In the Jewish tradition, as in other religious and spiritual traditions, there is a blessing that can be said for pretty much anything. A blessing for waking up, and a blessing for going to sleep. A blessing for sunsets and for lightning. Blessings for food and for rainbows. Blessings for new clothes, for reaching special days, and for anniversaries. Blessings for the bathroom. Blessings for encountering others. Blessings, even, for bad news and for dying.
The simplest way to understand blessings is as an act of thanks. But they’re also a practice in remembering what is so easily forgotten – that even the humdrum and mundane is neither humdrum nor mundane. And they’re a practice in noticing all those phenomena and entities which are often in the background for us but upon which all of life is standing. In this sense blessings require no belief in a deity but simply a commitment to marvel at life’s sheer beauty and complexity. They are a practice in staying awake. They are an invitation to live in a state of what Abraham Joshua Heschel called a state of ‘radical amazement’.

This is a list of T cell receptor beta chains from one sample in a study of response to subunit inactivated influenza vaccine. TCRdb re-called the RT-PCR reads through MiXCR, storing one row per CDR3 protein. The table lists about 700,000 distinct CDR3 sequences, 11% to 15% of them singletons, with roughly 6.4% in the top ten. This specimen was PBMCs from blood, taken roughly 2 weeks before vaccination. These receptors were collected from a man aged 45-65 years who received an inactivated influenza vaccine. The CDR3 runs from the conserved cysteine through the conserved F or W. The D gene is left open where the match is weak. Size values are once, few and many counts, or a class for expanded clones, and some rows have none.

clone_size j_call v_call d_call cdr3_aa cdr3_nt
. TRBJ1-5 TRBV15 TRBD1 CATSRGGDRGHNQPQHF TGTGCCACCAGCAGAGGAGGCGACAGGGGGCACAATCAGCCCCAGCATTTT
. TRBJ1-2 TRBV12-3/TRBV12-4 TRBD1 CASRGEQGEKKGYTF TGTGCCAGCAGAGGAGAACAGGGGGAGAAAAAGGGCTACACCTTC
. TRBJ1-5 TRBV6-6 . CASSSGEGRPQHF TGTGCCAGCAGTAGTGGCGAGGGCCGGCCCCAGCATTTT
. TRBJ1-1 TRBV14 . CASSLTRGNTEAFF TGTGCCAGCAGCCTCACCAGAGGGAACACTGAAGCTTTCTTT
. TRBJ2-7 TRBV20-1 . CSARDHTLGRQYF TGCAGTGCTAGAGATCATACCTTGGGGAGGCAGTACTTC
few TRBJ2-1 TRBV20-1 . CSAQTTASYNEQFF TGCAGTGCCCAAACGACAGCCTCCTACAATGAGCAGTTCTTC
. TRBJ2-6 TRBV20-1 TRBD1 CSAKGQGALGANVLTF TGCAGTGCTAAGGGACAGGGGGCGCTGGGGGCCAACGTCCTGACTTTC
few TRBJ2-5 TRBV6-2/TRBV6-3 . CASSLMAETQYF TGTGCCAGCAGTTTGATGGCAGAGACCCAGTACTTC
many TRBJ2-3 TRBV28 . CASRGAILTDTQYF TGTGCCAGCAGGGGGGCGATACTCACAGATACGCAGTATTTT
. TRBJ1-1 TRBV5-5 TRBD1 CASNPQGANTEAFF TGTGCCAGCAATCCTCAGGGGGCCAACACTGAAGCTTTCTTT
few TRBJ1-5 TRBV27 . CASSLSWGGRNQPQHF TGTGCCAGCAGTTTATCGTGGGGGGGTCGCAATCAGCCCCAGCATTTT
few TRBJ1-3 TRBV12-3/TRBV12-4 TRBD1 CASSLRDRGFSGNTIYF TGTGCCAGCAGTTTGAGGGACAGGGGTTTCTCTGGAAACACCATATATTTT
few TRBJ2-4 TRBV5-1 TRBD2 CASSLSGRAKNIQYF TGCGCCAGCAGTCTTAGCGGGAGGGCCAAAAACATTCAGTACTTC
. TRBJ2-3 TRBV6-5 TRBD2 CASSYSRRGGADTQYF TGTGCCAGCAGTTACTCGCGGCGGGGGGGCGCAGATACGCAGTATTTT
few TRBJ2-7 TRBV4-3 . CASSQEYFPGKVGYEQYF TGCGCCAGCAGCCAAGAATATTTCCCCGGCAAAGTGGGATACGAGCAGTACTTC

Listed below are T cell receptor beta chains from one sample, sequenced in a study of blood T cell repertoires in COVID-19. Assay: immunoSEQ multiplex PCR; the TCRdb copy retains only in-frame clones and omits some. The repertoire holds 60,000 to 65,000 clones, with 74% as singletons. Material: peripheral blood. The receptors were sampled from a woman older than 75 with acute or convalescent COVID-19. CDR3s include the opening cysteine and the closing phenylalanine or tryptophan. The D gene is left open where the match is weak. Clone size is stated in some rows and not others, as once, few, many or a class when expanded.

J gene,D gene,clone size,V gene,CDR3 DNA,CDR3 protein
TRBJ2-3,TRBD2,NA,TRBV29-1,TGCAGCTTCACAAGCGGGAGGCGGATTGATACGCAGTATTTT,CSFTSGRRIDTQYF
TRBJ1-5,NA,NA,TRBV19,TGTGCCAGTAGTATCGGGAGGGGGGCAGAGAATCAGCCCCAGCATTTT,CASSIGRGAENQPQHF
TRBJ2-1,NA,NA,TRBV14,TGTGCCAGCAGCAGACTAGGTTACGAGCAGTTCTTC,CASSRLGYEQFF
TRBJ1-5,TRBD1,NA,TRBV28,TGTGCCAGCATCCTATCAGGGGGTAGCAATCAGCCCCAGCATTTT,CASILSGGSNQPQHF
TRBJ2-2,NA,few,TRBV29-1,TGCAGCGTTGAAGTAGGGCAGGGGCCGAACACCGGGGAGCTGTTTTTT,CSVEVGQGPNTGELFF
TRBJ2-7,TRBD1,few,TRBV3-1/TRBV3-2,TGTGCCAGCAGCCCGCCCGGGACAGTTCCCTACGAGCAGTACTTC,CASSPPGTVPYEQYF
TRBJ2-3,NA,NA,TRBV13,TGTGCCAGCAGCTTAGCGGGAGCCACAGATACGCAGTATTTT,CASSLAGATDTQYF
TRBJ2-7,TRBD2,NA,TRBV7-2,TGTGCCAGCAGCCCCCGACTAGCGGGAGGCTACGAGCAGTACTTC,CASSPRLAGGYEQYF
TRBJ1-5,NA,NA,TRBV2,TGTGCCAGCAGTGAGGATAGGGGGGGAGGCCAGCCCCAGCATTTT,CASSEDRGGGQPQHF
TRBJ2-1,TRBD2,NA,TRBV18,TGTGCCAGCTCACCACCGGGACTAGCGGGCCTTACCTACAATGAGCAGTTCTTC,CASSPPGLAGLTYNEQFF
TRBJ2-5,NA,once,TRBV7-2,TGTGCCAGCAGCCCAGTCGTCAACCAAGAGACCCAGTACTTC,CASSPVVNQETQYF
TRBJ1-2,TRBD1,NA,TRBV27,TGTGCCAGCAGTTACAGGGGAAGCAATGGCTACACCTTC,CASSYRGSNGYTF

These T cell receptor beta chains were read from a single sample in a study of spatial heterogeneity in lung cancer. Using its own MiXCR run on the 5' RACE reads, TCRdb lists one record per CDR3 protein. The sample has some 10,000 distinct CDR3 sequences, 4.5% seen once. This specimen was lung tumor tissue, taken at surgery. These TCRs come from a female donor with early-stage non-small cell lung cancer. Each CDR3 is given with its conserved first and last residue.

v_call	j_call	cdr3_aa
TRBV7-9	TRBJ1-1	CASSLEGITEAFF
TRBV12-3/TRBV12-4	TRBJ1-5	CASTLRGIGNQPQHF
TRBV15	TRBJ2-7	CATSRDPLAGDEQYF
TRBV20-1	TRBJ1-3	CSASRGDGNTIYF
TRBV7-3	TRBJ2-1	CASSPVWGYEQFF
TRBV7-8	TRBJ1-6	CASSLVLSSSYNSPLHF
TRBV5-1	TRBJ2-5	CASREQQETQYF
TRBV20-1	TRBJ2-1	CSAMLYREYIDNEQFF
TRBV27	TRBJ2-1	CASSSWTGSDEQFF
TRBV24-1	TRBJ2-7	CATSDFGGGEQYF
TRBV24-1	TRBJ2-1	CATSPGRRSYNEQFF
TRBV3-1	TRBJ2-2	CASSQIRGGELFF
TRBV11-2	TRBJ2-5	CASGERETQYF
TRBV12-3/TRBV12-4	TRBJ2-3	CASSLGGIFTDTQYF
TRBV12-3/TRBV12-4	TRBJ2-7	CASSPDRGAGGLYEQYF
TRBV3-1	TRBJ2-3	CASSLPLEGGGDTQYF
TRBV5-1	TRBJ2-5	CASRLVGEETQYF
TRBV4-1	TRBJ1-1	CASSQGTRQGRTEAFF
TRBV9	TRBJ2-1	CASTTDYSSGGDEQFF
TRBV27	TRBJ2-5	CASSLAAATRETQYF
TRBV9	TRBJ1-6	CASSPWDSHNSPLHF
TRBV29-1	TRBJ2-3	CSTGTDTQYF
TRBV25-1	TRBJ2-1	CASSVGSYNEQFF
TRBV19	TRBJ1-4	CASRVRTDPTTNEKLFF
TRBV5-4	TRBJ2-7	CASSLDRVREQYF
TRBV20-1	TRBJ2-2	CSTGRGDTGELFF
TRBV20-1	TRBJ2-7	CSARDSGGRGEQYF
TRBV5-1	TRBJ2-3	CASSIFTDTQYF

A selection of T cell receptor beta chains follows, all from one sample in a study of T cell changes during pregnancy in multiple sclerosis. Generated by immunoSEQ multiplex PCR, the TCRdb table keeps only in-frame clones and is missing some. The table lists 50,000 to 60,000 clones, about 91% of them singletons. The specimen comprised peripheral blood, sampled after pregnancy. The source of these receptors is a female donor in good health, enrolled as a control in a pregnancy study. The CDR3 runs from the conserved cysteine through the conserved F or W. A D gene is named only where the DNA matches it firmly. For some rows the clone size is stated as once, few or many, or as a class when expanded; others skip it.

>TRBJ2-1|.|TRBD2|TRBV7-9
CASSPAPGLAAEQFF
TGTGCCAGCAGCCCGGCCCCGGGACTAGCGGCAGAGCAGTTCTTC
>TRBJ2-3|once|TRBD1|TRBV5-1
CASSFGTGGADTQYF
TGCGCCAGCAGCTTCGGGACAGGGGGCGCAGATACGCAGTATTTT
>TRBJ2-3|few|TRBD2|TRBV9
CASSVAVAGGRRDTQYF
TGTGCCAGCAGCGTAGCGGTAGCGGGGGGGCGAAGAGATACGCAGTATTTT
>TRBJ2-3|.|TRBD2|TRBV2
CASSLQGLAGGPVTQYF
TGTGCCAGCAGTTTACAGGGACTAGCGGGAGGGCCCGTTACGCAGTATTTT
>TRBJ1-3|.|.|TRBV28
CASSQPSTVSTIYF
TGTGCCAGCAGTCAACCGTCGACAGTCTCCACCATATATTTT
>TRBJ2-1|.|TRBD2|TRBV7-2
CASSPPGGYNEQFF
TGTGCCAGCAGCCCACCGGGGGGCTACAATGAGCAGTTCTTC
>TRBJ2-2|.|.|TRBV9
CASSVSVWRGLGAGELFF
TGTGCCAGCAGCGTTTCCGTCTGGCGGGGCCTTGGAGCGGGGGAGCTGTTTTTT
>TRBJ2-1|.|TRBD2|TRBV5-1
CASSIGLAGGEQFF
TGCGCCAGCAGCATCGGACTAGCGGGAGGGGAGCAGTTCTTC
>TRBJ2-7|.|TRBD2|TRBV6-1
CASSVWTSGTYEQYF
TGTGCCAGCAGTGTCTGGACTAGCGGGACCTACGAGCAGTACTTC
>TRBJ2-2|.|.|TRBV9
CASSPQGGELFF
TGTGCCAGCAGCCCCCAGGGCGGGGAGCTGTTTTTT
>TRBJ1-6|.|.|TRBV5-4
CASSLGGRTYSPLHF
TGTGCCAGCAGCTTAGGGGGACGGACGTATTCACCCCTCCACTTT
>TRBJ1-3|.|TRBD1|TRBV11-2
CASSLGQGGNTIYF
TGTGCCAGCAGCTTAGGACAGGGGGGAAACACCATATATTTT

The rabbinic tradition invites people to say at least a hundred blessings a day. What would become possible, I wonder, if just now and again we each started to look at what’s become most ordinary and most unremarkable in our lives, perhaps even that which we’ve come to resent, and turned to wonder at the blessing within?
I’m republishing this today for P, a source of exquisite blessing in the lives of many